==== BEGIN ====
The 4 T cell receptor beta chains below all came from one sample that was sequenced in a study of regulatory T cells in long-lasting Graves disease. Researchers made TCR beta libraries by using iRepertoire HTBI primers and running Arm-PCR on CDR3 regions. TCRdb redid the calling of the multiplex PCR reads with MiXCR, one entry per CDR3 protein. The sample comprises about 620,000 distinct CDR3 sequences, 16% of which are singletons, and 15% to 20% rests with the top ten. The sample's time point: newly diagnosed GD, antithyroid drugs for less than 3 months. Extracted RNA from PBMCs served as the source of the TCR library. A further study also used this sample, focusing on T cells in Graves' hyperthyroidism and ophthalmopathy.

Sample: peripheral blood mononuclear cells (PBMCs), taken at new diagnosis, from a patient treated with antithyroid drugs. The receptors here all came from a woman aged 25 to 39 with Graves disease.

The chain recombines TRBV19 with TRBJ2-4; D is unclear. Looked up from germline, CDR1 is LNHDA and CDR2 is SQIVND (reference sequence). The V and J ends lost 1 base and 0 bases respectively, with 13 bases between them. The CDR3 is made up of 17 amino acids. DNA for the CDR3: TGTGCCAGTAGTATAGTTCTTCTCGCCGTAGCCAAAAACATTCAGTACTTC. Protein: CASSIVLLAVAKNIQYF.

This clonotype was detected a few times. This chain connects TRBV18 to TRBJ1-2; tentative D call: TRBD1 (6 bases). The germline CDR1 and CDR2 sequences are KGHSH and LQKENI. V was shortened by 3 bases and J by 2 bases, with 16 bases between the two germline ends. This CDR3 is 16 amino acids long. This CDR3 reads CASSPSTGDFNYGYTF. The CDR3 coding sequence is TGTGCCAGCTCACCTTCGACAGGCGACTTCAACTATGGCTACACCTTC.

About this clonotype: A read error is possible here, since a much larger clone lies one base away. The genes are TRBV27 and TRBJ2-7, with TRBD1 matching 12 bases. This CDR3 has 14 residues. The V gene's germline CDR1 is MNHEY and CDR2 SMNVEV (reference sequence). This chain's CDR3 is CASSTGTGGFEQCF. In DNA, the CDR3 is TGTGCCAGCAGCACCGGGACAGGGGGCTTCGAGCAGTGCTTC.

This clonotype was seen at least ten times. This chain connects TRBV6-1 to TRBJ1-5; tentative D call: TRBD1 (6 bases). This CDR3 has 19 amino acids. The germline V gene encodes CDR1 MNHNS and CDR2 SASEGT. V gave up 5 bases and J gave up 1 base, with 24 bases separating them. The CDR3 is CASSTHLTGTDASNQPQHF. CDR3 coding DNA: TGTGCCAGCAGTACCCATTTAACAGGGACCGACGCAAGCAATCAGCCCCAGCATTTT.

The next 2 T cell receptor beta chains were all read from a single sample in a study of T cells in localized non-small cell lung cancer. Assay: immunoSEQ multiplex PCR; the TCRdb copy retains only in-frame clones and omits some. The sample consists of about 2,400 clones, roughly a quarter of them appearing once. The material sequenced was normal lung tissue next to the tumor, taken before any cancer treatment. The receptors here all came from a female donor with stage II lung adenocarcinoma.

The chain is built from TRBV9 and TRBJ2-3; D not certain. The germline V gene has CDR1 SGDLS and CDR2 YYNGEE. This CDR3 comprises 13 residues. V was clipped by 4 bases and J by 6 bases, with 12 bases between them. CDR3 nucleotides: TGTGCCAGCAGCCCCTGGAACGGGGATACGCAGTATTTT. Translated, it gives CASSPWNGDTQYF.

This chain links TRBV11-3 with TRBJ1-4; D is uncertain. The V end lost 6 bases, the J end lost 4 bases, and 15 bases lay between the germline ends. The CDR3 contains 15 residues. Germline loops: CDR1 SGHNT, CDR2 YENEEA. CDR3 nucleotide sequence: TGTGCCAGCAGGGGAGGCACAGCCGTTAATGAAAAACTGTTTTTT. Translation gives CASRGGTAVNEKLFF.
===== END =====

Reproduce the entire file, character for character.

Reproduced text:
The 4 T cell receptor beta chains below all came from one sample that was sequenced in a study of regulatory T cells in long-lasting Graves disease. Researchers made TCR beta libraries by using iRepertoire HTBI primers and running Arm-PCR on CDR3 regions. TCRdb redid the calling of the multiplex PCR reads with MiXCR, one entry per CDR3 protein. The sample comprises about 620,000 distinct CDR3 sequences, 16% of which are singletons, and 15% to 20% rests with the top ten. The sample's time point: newly diagnosed GD, antithyroid drugs for less than 3 months. Extracted RNA from PBMCs served as the source of the TCR library. A further study also used this sample, focusing on T cells in Graves' hyperthyroidism and ophthalmopathy.

Sample: peripheral blood mononuclear cells (PBMCs), taken at new diagnosis, from a patient treated with antithyroid drugs. The receptors here all came from a woman aged 25 to 39 with Graves disease.

The chain recombines TRBV19 with TRBJ2-4; D is unclear. Looked up from germline, CDR1 is LNHDA and CDR2 is SQIVND (reference sequence). The V and J ends lost 1 base and 0 bases respectively, with 13 bases between them. The CDR3 is made up of 17 amino acids. DNA for the CDR3: TGTGCCAGTAGTATAGTTCTTCTCGCCGTAGCCAAAAACATTCAGTACTTC. Protein: CASSIVLLAVAKNIQYF.

This clonotype was detected a few times. This chain connects TRBV18 to TRBJ1-2; tentative D call: TRBD1 (6 bases). The germline CDR1 and CDR2 sequences are KGHSH and LQKENI. V was shortened by 3 bases and J by 2 bases, with 16 bases between the two germline ends. This CDR3 is 16 amino acids long. This CDR3 reads CASSPSTGDFNYGYTF. The CDR3 coding sequence is TGTGCCAGCTCACCTTCGACAGGCGACTTCAACTATGGCTACACCTTC.

About this clonotype: A read error is possible here, since a much larger clone lies one base away. The genes are TRBV27 and TRBJ2-7, with TRBD1 matching 12 bases. This CDR3 has 14 residues. The V gene's germline CDR1 is MNHEY and CDR2 SMNVEV (reference sequence). This chain's CDR3 is CASSTGTGGFEQCF. In DNA, the CDR3 is TGTGCCAGCAGCACCGGGACAGGGGGCTTCGAGCAGTGCTTC.

This clonotype was seen at least ten times. This chain connects TRBV6-1 to TRBJ1-5; tentative D call: TRBD1 (6 bases). This CDR3 has 19 amino acids. The germline V gene encodes CDR1 MNHNS and CDR2 SASEGT. V gave up 5 bases and J gave up 1 base, with 24 bases separating them. The CDR3 is CASSTHLTGTDASNQPQHF. CDR3 coding DNA: TGTGCCAGCAGTACCCATTTAACAGGGACCGACGCAAGCAATCAGCCCCAGCATTTT.

The next 2 T cell receptor beta chains were all read from a single sample in a study of T cells in localized non-small cell lung cancer. Assay: immunoSEQ multiplex PCR; the TCRdb copy retains only in-frame clones and omits some. The sample consists of about 2,400 clones, roughly a quarter of them appearing once. The material sequenced was normal lung tissue next to the tumor, taken before any cancer treatment. The receptors here all came from a female donor with stage II lung adenocarcinoma.

The chain is built from TRBV9 and TRBJ2-3; D not certain. The germline V gene has CDR1 SGDLS and CDR2 YYNGEE. This CDR3 comprises 13 residues. V was clipped by 4 bases and J by 6 bases, with 12 bases between them. CDR3 nucleotides: TGTGCCAGCAGCCCCTGGAACGGGGATACGCAGTATTTT. Translated, it gives CASSPWNGDTQYF.

This chain links TRBV11-3 with TRBJ1-4; D is uncertain. The V end lost 6 bases, the J end lost 4 bases, and 15 bases lay between the germline ends. The CDR3 contains 15 residues. Germline loops: CDR1 SGHNT, CDR2 YENEEA. CDR3 nucleotide sequence: TGTGCCAGCAGGGGAGGCACAGCCGTTAATGAAAAACTGTTTTTT. Translation gives CASRGGTAVNEKLFF.